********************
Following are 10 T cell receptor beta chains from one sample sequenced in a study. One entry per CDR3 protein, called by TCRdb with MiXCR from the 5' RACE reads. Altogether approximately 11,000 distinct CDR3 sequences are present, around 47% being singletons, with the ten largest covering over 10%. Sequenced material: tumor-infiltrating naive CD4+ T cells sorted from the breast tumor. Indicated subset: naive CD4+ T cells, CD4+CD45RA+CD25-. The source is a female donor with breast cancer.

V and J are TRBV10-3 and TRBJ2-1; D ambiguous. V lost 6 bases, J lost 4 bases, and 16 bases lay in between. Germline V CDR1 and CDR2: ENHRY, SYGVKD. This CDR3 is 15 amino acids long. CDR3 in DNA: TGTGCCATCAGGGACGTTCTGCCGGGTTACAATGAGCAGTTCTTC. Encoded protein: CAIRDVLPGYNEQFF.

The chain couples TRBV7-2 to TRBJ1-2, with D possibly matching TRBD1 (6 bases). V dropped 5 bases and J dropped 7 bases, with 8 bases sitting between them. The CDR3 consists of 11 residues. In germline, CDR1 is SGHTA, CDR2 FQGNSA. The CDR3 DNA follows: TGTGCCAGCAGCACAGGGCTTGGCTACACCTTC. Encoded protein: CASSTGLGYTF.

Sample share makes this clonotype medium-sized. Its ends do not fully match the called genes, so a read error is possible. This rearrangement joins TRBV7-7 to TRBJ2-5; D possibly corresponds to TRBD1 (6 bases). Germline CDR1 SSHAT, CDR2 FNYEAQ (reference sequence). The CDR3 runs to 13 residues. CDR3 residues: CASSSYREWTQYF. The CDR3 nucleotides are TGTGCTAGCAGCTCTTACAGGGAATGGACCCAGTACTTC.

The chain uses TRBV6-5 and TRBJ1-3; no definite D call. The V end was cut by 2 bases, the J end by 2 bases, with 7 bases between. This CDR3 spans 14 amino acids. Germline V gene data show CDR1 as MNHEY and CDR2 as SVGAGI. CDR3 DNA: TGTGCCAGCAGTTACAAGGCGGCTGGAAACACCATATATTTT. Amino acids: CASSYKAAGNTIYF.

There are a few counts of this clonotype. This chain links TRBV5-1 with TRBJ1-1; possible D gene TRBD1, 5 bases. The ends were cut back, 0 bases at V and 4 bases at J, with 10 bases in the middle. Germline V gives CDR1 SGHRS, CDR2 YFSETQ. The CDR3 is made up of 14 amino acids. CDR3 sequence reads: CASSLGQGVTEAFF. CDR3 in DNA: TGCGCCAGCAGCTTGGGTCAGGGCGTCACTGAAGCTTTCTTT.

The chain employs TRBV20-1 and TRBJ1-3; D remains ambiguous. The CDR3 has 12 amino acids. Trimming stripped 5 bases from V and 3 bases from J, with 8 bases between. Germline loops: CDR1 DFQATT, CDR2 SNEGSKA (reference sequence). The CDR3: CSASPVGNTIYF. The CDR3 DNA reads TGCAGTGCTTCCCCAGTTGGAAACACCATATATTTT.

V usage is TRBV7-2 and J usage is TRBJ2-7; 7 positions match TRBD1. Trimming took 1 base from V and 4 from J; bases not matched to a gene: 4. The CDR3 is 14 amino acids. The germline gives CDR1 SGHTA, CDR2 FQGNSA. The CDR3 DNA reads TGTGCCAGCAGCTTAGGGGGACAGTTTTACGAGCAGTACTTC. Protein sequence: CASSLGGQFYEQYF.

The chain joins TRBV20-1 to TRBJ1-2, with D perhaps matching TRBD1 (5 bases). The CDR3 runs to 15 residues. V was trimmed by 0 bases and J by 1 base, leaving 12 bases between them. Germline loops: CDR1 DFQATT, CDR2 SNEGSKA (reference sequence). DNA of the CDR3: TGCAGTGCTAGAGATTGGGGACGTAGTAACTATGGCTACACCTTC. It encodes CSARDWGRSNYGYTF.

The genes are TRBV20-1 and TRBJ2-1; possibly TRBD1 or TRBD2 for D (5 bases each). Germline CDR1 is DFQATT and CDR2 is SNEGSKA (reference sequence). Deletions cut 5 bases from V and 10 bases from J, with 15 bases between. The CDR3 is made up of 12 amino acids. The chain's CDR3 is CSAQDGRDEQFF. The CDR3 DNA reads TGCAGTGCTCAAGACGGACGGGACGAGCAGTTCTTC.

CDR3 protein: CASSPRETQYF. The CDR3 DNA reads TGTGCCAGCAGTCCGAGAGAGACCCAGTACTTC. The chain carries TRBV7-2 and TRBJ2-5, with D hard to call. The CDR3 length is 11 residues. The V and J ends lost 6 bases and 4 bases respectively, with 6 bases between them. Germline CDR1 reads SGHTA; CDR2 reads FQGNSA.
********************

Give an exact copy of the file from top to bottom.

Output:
Following are 10 T cell receptor beta chains from one sample sequenced in a study. One entry per CDR3 protein, called by TCRdb with MiXCR from the 5' RACE reads. Altogether approximately 11,000 distinct CDR3 sequences are present, around 47% being singletons, with the ten largest covering over 10%. Sequenced material: tumor-infiltrating naive CD4+ T cells sorted from the breast tumor. Indicated subset: naive CD4+ T cells, CD4+CD45RA+CD25-. The source is a female donor with breast cancer.

V and J are TRBV10-3 and TRBJ2-1; D ambiguous. V lost 6 bases, J lost 4 bases, and 16 bases lay in between. Germline V CDR1 and CDR2: ENHRY, SYGVKD. This CDR3 is 15 amino acids long. CDR3 in DNA: TGTGCCATCAGGGACGTTCTGCCGGGTTACAATGAGCAGTTCTTC. Encoded protein: CAIRDVLPGYNEQFF.

The chain couples TRBV7-2 to TRBJ1-2, with D possibly matching TRBD1 (6 bases). V dropped 5 bases and J dropped 7 bases, with 8 bases sitting between them. The CDR3 consists of 11 residues. In germline, CDR1 is SGHTA, CDR2 FQGNSA. The CDR3 DNA follows: TGTGCCAGCAGCACAGGGCTTGGCTACACCTTC. Encoded protein: CASSTGLGYTF.

Sample share makes this clonotype medium-sized. Its ends do not fully match the called genes, so a read error is possible. This rearrangement joins TRBV7-7 to TRBJ2-5; D possibly corresponds to TRBD1 (6 bases). Germline CDR1 SSHAT, CDR2 FNYEAQ (reference sequence). The CDR3 runs to 13 residues. CDR3 residues: CASSSYREWTQYF. The CDR3 nucleotides are TGTGCTAGCAGCTCTTACAGGGAATGGACCCAGTACTTC.

The chain uses TRBV6-5 and TRBJ1-3; no definite D call. The V end was cut by 2 bases, the J end by 2 bases, with 7 bases between. This CDR3 spans 14 amino acids. Germline V gene data show CDR1 as MNHEY and CDR2 as SVGAGI. CDR3 DNA: TGTGCCAGCAGTTACAAGGCGGCTGGAAACACCATATATTTT. Amino acids: CASSYKAAGNTIYF.

There are a few counts of this clonotype. This chain links TRBV5-1 with TRBJ1-1; possible D gene TRBD1, 5 bases. The ends were cut back, 0 bases at V and 4 bases at J, with 10 bases in the middle. Germline V gives CDR1 SGHRS, CDR2 YFSETQ. The CDR3 is made up of 14 amino acids. CDR3 sequence reads: CASSLGQGVTEAFF. CDR3 in DNA: TGCGCCAGCAGCTTGGGTCAGGGCGTCACTGAAGCTTTCTTT.

The chain employs TRBV20-1 and TRBJ1-3; D remains ambiguous. The CDR3 has 12 amino acids. Trimming stripped 5 bases from V and 3 bases from J, with 8 bases between. Germline loops: CDR1 DFQATT, CDR2 SNEGSKA (reference sequence). The CDR3: CSASPVGNTIYF. The CDR3 DNA reads TGCAGTGCTTCCCCAGTTGGAAACACCATATATTTT.

V usage is TRBV7-2 and J usage is TRBJ2-7; 7 positions match TRBD1. Trimming took 1 base from V and 4 from J; bases not matched to a gene: 4. The CDR3 is 14 amino acids. The germline gives CDR1 SGHTA, CDR2 FQGNSA. The CDR3 DNA reads TGTGCCAGCAGCTTAGGGGGACAGTTTTACGAGCAGTACTTC. Protein sequence: CASSLGGQFYEQYF.

The chain joins TRBV20-1 to TRBJ1-2, with D perhaps matching TRBD1 (5 bases). The CDR3 runs to 15 residues. V was trimmed by 0 bases and J by 1 base, leaving 12 bases between them. Germline loops: CDR1 DFQATT, CDR2 SNEGSKA (reference sequence). DNA of the CDR3: TGCAGTGCTAGAGATTGGGGACGTAGTAACTATGGCTACACCTTC. It encodes CSARDWGRSNYGYTF.

The genes are TRBV20-1 and TRBJ2-1; possibly TRBD1 or TRBD2 for D (5 bases each). Germline CDR1 is DFQATT and CDR2 is SNEGSKA (reference sequence). Deletions cut 5 bases from V and 10 bases from J, with 15 bases between. The CDR3 is made up of 12 amino acids. The chain's CDR3 is CSAQDGRDEQFF. The CDR3 DNA reads TGCAGTGCTCAAGACGGACGGGACGAGCAGTTCTTC.

CDR3 protein: CASSPRETQYF. The CDR3 DNA reads TGTGCCAGCAGTCCGAGAGAGACCCAGTACTTC. The chain carries TRBV7-2 and TRBJ2-5, with D hard to call. The CDR3 length is 11 residues. The V and J ends lost 6 bases and 4 bases respectively, with 6 bases between them. Germline CDR1 reads SGHTA; CDR2 reads FQGNSA.